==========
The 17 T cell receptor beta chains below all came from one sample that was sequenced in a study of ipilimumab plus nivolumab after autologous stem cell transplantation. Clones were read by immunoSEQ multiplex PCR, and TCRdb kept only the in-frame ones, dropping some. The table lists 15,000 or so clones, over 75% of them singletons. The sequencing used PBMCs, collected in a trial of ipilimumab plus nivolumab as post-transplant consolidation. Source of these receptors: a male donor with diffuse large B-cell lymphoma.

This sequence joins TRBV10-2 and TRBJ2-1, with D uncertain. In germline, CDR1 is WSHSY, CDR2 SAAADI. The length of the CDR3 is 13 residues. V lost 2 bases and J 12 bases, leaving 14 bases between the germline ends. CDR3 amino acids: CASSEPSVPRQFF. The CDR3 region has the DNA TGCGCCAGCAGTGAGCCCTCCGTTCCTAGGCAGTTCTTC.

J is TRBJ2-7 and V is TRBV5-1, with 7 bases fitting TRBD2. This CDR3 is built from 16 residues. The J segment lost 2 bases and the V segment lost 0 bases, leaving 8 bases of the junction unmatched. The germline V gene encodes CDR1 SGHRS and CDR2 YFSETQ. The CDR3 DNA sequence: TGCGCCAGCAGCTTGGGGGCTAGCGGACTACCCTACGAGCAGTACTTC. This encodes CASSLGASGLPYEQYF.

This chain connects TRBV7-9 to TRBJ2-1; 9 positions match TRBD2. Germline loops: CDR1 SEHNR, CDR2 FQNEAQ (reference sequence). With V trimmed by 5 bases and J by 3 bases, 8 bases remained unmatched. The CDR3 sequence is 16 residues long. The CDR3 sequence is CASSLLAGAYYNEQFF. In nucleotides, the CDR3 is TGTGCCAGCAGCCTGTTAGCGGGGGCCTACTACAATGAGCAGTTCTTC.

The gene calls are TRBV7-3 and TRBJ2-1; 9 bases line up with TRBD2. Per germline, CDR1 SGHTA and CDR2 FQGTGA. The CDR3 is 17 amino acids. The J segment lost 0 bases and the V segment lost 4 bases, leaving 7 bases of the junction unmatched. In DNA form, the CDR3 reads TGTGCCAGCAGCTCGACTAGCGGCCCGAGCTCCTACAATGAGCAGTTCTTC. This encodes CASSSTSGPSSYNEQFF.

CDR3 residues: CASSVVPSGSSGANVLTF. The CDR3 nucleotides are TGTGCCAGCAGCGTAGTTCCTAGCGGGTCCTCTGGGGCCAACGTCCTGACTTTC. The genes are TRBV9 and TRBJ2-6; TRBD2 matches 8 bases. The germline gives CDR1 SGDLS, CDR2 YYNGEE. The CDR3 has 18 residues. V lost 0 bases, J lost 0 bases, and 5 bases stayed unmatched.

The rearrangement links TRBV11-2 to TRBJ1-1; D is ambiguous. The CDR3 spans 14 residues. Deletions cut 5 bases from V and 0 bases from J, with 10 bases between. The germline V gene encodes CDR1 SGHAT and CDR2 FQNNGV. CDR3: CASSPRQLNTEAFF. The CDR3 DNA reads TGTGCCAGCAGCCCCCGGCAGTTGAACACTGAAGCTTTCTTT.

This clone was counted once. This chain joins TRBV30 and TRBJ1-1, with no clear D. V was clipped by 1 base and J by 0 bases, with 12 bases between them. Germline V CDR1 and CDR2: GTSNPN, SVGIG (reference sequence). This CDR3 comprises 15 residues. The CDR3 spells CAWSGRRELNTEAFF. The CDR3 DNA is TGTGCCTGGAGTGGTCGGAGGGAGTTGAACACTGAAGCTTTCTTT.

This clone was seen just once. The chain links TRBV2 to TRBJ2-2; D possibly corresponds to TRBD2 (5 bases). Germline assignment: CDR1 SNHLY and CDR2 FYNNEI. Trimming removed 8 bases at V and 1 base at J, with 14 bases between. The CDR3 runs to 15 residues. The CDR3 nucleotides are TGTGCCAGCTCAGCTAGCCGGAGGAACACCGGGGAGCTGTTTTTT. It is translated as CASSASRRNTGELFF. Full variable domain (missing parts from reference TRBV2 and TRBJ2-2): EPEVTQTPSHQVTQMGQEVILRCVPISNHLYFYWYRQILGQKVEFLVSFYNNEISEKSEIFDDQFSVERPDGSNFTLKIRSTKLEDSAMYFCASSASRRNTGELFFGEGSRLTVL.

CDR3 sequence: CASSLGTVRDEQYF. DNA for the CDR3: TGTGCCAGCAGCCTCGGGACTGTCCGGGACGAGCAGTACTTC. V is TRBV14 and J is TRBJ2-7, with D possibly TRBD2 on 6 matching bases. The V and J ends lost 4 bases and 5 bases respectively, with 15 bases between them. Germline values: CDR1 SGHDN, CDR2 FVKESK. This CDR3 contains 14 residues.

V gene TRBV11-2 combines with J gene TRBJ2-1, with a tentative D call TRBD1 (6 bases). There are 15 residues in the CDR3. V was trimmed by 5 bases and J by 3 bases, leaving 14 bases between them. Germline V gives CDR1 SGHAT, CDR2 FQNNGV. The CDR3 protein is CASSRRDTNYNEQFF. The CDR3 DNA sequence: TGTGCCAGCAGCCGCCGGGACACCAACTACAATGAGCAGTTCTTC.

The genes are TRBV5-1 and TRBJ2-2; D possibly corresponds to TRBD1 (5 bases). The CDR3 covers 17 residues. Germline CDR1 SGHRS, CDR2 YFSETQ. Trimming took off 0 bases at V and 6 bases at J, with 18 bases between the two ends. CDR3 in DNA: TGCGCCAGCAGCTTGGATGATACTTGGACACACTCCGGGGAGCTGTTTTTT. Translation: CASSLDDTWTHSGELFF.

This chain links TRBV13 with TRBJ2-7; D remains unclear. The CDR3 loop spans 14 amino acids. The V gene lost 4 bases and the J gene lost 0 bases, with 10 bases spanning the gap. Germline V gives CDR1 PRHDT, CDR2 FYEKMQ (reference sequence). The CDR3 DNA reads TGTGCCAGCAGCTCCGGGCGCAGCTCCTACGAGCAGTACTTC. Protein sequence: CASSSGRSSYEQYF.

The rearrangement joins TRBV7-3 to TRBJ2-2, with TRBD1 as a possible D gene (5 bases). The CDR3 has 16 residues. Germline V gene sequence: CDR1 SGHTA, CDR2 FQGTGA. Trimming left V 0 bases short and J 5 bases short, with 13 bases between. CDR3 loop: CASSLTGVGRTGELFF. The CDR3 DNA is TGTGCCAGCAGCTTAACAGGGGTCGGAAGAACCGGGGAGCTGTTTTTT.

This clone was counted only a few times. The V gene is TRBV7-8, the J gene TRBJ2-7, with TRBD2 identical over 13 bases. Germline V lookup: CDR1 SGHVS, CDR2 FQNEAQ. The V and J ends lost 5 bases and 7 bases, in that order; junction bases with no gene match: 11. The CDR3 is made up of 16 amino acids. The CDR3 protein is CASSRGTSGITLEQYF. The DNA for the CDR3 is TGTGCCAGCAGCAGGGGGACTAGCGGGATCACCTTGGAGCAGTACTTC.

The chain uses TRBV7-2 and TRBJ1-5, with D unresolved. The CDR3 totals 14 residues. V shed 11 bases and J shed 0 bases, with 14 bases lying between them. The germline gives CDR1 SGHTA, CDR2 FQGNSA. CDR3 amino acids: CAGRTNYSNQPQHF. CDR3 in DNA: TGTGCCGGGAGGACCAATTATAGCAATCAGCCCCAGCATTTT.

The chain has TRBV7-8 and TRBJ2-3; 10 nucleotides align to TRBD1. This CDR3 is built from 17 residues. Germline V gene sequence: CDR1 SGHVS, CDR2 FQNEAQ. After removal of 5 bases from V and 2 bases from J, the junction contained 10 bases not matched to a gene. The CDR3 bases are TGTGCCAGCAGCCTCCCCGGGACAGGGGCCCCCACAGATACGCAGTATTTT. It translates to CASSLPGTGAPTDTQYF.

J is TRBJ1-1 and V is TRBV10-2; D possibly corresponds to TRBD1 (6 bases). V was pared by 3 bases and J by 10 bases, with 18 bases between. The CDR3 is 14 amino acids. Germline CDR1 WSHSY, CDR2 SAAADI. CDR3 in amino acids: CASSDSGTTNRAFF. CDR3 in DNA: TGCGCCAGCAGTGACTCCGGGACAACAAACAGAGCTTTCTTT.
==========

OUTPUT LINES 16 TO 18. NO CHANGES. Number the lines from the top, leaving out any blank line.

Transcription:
The chain uses TRBV7-2 and TRBJ1-5, with D unresolved. The CDR3 totals 14 residues. V shed 11 bases and J shed 0 bases, with 14 bases lying between them. The germline gives CDR1 SGHTA, CDR2 FQGNSA. CDR3 amino acids: CAGRTNYSNQPQHF. CDR3 in DNA: TGTGCCGGGAGGACCAATTATAGCAATCAGCCCCAGCATTTT.

The chain has TRBV7-8 and TRBJ2-3; 10 nucleotides align to TRBD1. This CDR3 is built from 17 residues. Germline V gene sequence: CDR1 SGHVS, CDR2 FQNEAQ. After removal of 5 bases from V and 2 bases from J, the junction contained 10 bases not matched to a gene. The CDR3 bases are TGTGCCAGCAGCCTCCCCGGGACAGGGGCCCCCACAGATACGCAGTATTTT. It translates to CASSLPGTGAPTDTQYF.

J is TRBJ1-1 and V is TRBV10-2; D possibly corresponds to TRBD1 (6 bases). V was pared by 3 bases and J by 10 bases, with 18 bases between. The CDR3 is 14 amino acids. Germline CDR1 WSHSY, CDR2 SAAADI. CDR3 in amino acids: CASSDSGTTNRAFF. CDR3 in DNA: TGCGCCAGCAGTGACTCCGGGACAACAAACAGAGCTTTCTTT.